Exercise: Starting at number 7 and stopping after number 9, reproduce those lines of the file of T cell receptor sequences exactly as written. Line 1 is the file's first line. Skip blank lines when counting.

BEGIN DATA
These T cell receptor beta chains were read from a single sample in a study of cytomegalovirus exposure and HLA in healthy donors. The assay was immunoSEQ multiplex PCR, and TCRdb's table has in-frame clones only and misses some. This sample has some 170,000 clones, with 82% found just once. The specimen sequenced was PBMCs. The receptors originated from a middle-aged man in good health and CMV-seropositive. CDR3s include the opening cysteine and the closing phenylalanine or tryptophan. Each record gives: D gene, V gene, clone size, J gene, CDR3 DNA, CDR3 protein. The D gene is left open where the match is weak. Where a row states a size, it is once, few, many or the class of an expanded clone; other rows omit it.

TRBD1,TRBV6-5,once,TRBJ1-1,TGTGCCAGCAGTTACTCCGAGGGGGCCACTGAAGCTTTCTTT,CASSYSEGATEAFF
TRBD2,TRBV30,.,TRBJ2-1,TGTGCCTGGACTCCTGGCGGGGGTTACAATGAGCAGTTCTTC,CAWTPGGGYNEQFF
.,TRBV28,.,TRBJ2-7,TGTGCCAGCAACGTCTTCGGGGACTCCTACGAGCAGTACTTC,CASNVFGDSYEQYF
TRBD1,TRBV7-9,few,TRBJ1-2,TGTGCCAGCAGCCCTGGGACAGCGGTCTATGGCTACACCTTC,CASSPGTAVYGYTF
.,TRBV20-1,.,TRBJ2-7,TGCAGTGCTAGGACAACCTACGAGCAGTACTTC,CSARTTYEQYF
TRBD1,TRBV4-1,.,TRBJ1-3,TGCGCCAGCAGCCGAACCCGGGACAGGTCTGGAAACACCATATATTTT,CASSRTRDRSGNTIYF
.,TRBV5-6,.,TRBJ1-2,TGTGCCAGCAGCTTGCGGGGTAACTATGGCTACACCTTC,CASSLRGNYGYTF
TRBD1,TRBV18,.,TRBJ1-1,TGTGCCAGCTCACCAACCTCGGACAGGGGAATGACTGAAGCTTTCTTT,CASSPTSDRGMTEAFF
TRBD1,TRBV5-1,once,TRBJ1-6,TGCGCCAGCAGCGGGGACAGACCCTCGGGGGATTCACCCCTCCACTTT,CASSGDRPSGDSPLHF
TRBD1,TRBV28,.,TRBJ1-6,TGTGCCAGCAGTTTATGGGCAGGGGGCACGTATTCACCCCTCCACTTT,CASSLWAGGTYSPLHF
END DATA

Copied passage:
TRBD1,TRBV4-1,.,TRBJ1-3,TGCGCCAGCAGCCGAACCCGGGACAGGTCTGGAAACACCATATATTTT,CASSRTRDRSGNTIYF
.,TRBV5-6,.,TRBJ1-2,TGTGCCAGCAGCTTGCGGGGTAACTATGGCTACACCTTC,CASSLRGNYGYTF
TRBD1,TRBV18,.,TRBJ1-1,TGTGCCAGCTCACCAACCTCGGACAGGGGAATGACTGAAGCTTTCTTT,CASSPTSDRGMTEAFF